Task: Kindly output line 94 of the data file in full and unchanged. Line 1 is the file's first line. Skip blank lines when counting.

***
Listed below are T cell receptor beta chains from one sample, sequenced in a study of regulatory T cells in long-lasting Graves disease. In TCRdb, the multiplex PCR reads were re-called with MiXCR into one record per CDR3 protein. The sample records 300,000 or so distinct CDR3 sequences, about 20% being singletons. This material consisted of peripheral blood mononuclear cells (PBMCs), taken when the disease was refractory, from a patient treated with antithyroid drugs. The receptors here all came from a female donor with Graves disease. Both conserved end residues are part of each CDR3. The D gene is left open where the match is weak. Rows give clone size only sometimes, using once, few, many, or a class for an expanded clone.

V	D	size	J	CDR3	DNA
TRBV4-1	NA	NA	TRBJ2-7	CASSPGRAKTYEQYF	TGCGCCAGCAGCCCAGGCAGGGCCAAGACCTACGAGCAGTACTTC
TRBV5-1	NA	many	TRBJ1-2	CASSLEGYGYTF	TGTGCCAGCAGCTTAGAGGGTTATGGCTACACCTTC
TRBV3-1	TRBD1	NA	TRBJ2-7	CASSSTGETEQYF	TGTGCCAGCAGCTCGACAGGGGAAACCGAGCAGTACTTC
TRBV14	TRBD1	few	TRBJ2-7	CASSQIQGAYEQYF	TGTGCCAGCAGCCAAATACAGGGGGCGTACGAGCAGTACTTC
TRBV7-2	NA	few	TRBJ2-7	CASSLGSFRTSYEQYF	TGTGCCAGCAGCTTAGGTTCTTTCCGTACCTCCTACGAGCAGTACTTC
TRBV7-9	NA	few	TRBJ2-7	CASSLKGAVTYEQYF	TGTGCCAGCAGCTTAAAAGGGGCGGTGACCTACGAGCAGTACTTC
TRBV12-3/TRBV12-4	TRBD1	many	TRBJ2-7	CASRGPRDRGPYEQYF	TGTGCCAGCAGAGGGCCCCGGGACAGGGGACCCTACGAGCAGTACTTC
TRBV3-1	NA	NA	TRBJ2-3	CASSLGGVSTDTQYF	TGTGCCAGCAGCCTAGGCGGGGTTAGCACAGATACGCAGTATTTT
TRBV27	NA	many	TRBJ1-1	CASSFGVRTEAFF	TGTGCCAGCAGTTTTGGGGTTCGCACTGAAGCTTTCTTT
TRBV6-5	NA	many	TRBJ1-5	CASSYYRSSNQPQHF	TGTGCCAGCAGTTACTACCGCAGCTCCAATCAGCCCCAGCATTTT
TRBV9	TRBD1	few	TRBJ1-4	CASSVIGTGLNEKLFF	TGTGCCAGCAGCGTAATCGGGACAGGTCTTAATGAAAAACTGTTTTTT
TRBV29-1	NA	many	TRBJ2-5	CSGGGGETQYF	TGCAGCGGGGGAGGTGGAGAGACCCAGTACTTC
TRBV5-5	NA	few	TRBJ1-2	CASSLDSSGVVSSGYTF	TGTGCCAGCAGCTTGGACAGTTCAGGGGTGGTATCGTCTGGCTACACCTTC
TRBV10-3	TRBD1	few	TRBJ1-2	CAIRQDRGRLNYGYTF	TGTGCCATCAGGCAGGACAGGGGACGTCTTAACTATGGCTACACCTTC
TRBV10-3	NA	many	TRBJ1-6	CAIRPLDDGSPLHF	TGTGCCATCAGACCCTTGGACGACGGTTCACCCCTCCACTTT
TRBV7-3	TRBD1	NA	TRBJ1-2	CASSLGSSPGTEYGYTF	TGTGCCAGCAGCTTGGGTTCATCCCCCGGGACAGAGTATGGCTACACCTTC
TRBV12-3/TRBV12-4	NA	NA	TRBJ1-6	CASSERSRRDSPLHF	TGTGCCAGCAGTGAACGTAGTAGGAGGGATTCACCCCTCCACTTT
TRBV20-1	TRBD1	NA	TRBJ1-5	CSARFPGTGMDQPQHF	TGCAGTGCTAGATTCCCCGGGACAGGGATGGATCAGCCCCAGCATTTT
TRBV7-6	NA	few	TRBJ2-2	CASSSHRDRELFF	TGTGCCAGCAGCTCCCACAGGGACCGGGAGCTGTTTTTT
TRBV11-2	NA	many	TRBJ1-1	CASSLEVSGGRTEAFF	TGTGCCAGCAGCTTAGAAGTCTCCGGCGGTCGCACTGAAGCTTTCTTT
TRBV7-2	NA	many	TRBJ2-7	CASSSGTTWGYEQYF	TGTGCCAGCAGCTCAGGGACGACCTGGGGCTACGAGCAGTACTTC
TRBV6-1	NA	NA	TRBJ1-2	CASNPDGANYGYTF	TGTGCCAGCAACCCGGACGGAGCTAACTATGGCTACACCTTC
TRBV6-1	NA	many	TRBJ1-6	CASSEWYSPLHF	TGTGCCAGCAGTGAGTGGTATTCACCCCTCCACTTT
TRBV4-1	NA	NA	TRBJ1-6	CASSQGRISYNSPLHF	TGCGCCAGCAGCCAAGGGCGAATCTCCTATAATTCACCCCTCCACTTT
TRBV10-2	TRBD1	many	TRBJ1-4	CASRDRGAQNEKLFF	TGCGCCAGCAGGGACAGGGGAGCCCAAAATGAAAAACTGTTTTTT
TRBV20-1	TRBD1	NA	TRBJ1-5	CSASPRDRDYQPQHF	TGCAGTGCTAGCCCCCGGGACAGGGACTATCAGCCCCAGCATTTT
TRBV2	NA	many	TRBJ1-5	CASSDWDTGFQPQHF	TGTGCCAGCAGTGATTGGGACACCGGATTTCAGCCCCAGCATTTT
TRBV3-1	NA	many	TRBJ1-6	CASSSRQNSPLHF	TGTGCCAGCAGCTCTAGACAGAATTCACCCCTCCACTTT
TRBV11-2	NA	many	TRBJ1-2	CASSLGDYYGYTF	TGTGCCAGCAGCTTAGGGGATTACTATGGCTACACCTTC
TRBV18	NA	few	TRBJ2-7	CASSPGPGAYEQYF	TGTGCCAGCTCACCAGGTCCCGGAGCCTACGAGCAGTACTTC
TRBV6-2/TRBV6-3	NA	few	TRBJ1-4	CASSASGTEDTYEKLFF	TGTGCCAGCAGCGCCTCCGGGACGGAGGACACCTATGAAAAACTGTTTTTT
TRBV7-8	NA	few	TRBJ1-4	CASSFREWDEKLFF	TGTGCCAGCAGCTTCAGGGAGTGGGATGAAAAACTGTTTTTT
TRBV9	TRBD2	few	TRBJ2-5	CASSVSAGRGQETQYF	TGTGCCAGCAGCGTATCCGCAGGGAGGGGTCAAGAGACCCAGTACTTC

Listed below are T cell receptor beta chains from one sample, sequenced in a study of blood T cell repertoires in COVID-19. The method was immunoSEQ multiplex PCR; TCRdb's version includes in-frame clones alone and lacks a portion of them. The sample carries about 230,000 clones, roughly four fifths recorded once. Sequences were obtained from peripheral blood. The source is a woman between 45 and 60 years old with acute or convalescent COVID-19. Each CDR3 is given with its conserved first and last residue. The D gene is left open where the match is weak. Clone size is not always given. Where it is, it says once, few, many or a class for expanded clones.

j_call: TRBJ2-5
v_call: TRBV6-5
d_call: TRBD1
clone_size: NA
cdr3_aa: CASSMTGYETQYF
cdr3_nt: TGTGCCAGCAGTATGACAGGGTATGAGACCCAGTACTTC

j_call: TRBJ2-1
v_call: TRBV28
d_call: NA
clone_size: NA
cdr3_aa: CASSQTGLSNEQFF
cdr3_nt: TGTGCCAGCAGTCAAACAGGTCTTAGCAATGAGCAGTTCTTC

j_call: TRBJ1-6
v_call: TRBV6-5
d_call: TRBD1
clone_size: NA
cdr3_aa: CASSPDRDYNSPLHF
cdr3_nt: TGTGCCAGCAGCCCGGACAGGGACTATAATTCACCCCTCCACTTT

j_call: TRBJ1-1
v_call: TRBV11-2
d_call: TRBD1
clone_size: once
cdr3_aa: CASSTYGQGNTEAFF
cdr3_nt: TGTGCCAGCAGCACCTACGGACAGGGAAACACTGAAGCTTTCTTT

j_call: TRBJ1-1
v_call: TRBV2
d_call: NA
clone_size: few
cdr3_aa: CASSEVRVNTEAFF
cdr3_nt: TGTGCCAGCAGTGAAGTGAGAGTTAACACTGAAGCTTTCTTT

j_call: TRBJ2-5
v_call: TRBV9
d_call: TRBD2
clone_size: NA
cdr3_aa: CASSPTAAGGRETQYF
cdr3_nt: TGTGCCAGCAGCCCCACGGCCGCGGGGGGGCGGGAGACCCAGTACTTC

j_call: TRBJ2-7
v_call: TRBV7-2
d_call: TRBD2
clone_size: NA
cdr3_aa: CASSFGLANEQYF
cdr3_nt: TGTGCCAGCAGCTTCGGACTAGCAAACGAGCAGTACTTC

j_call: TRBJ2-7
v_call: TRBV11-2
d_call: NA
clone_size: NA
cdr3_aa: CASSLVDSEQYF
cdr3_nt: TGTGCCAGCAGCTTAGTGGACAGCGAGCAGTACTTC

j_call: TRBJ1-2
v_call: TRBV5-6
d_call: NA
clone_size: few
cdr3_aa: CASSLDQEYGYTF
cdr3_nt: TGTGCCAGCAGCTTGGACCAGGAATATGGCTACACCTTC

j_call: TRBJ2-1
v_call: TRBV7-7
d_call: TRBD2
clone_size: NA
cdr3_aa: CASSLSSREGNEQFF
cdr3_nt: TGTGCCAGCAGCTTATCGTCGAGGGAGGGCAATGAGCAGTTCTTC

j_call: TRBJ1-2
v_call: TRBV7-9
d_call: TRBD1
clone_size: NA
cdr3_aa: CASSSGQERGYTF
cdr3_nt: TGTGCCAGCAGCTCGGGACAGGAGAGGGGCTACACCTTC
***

clone_size: NA